Five Reasons to Buy an Older Home

Reasons to love old homes! | mattminordurham.com

There is something unique about older homes that many home buyers just can’t resist. Everyone has different things that appeal to them of course, and for many people a brand new house built just for them might be ideal, but if you’ve been thinking about buying an older home these reasons might sound familiar.

History

For some people, there is just something intangibly cool about living in a house that has stood through decades, or even centuries. If you live in a neighborhood or town with a good local library or local historians, you may be lucky enough to find photos of your house from many years ago. (If you live in Durham, NC, check out Open Durham.) You can imagine a family sitting in your living room, 70 years ago, listening to radio news broadcasts during World War II.

Or maybe your house fits into a particular architectural style of decades past: an ornate Victorian, or a sleek, modern mid-century home (like these round houses here in Durham). Whatever period your home was built in, for many homeowners there is something satisfying about knowing your home’s story and its place in history.

Room for Creativity

One of the drawbacks of older homes can be that they may need updating or renovation to make them more suitable to our modern lifestyles. But many buyers looking for older homes see this as just more room for creativity! With solid bones and unique architectural features, the prospect of updating an older house to work for your family can be exciting and give you the opportunity to create a truly one-of-a-kind home.

Solid Construction

Standard building materials were just different way back when. Solid wooden doors, hardwood floors and thick plaster walls were the standard before more inexpensive materials (designed to look like the real thing!) became the norm for most builders. Siding was made of real wood, facades featured solid brick or real (often local) stone. If a home from a century ago is being lived in today, you can probably assume it was built to last.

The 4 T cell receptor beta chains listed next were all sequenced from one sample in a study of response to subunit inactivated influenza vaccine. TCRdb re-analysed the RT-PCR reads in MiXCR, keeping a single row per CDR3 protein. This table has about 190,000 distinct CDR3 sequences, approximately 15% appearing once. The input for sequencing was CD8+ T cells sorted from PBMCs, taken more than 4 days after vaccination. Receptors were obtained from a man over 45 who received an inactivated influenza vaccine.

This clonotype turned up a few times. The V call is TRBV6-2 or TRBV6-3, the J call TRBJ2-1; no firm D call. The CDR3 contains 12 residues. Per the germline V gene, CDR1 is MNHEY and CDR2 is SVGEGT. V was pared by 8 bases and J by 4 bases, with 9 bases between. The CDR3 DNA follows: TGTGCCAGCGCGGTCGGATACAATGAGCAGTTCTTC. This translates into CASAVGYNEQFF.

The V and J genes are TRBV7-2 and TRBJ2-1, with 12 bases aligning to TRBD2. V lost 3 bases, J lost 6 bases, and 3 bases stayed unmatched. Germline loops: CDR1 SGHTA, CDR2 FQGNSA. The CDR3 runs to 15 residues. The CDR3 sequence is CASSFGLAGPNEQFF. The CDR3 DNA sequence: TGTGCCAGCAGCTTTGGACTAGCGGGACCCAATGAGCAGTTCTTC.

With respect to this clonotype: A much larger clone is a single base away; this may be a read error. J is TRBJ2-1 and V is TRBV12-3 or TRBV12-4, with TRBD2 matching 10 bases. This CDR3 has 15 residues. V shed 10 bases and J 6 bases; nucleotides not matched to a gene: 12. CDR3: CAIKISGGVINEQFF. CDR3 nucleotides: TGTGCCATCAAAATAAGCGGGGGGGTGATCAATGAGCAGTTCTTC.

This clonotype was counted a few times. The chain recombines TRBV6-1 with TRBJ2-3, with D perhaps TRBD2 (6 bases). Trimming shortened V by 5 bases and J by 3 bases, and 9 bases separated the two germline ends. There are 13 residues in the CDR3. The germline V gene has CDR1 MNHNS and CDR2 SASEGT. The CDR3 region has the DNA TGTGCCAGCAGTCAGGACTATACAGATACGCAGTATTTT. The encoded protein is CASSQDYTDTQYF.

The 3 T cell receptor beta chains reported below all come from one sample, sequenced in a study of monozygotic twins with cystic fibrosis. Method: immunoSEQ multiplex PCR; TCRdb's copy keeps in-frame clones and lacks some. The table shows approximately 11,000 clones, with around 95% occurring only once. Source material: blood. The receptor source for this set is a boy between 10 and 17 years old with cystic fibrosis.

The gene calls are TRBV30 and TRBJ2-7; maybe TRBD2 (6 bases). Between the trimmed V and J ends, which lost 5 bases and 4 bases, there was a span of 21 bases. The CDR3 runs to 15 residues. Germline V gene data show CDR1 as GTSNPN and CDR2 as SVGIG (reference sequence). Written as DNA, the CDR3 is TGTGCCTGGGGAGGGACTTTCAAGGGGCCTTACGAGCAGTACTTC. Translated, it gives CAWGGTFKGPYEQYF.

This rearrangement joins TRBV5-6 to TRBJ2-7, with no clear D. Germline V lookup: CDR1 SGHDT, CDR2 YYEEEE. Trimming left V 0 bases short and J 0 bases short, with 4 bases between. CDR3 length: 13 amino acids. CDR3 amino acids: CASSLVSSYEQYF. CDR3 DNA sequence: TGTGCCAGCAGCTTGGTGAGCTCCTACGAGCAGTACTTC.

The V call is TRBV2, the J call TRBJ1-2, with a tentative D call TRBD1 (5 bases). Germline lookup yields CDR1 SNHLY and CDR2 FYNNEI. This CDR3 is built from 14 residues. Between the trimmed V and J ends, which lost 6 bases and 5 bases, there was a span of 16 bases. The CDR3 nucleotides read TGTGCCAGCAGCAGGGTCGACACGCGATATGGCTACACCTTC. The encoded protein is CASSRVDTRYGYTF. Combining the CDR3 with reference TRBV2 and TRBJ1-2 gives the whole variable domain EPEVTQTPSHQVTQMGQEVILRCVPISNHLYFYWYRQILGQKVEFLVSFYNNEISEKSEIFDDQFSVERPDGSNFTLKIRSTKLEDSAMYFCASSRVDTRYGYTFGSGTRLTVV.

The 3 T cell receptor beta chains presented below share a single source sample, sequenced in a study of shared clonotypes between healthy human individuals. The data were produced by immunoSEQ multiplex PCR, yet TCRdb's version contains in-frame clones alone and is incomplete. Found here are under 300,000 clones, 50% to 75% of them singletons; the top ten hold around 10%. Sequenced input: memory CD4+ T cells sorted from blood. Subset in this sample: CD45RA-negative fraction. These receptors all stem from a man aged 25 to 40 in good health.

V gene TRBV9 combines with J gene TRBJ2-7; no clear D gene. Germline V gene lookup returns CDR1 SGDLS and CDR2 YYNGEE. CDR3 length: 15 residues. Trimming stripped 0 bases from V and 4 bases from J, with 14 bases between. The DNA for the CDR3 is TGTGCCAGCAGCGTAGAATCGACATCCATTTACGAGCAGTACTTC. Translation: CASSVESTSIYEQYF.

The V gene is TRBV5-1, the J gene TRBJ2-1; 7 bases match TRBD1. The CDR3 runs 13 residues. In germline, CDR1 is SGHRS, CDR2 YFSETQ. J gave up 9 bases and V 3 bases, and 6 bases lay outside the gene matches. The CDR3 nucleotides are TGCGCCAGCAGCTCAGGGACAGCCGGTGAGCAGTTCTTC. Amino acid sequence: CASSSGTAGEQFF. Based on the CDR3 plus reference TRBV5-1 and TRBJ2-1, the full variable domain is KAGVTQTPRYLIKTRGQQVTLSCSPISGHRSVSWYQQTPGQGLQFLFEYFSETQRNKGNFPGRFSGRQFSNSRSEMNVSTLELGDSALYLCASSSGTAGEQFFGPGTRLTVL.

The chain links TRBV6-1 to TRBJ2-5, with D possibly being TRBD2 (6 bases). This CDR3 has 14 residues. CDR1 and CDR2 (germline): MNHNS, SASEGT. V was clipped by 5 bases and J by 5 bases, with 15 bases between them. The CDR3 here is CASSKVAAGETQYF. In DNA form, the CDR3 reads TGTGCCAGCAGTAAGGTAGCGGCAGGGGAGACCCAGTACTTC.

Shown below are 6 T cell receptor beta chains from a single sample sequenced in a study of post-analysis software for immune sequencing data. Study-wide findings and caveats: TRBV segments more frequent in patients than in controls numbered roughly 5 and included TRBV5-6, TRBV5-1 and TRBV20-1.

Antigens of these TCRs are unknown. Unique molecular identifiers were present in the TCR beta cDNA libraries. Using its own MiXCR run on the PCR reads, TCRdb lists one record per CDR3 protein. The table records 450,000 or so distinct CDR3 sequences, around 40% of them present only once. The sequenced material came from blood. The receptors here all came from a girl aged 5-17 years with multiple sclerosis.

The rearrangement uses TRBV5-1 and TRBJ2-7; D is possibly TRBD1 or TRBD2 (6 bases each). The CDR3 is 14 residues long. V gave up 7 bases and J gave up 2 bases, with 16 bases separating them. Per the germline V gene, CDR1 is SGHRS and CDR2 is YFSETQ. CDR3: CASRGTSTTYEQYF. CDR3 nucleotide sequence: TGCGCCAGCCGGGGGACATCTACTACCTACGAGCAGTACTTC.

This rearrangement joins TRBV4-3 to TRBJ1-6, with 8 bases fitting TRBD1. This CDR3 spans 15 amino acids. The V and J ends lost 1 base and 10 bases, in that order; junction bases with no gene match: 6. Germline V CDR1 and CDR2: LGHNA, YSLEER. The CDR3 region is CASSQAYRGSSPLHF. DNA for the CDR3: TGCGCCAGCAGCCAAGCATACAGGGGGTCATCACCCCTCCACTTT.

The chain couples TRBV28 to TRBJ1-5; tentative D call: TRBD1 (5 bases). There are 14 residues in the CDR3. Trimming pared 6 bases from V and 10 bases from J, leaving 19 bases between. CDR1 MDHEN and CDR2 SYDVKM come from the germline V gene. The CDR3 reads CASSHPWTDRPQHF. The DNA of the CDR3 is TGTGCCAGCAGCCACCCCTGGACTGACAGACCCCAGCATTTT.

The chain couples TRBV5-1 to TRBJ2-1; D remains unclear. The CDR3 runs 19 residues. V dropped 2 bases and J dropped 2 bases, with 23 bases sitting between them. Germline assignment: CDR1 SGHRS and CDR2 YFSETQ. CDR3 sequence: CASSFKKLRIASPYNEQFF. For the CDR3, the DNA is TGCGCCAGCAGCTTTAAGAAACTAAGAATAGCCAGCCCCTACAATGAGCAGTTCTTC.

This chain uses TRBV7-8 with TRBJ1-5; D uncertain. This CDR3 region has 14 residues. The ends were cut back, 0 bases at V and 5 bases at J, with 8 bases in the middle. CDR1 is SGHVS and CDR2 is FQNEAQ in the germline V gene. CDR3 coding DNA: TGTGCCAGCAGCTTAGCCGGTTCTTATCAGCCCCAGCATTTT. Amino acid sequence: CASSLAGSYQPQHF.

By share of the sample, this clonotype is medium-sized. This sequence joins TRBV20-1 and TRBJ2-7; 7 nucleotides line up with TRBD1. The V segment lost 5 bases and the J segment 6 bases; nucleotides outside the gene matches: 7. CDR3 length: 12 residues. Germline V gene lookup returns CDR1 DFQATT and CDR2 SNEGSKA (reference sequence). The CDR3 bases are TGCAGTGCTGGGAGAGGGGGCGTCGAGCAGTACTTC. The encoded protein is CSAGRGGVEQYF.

Mature Landscaping

Big shade trees, mature hedges and shrubs, flower gardens that have had a chance to grow and establish themselves – when you buy an older home you’re not just buying a building, you are buying the land it sits on and all of the plants and trees that have been planted over the years. Maybe things are a little overgrown, but with a some pruning you never know what surprises will come popping up in the spring. And even if you have to pull out buckets of wisteria or hack back a rhododendron that’s grown too big, you won’t have to wait years before tiny saplings grow big enough to be shade trees, or for flowering plants to finally fill in sparse-looking beds.

Established gardens are one reason some buyers choose older homes. | mattminordurham.com

Unique Surprises

Admittedly, some of these may be unwelcome and you should prepare to discover things that may need some upgrades or repairs. But old homes can hold plenty of fascinating little mysteries and surprises, just waiting for you to stumble across them one day. Maybe you discover the wiring for an old servant’s bell, or an old garden statue buried in the yard. It might be a box of mementos forgotten in a corner of the attic, or an old-fashioned tool left in the basement. You won’t know until you move in and start poking around!

Follow my Buying and Home Renovation boards on Pinterest for more advice on how to buy an home, and then fix it up!


About the author: My name is Matt Minor and I’m a real estate agent with Hunter Rowe Real Estate in the Raleigh-Durham area of North Carolina. I’d love to help you buy or sell a home in the Triangle. Give me a call at 919-450-5999, or email me at matt.minor@hunterrowe.com if you’re thinking about buying or selling a home in Raleigh, Durham, Chapel Hill, Cary, Apex, Carrboro, Clayton, Fuquay-Varina, Garner, Holly Springs, Knightdale, Mebane, Morrisville, Sanford, Smithfield or Wake Forest.

title photo credit: ilovebutter via Flickr Creative Commons

garden photo credit: the yes man via Flickr Creative Commons

 

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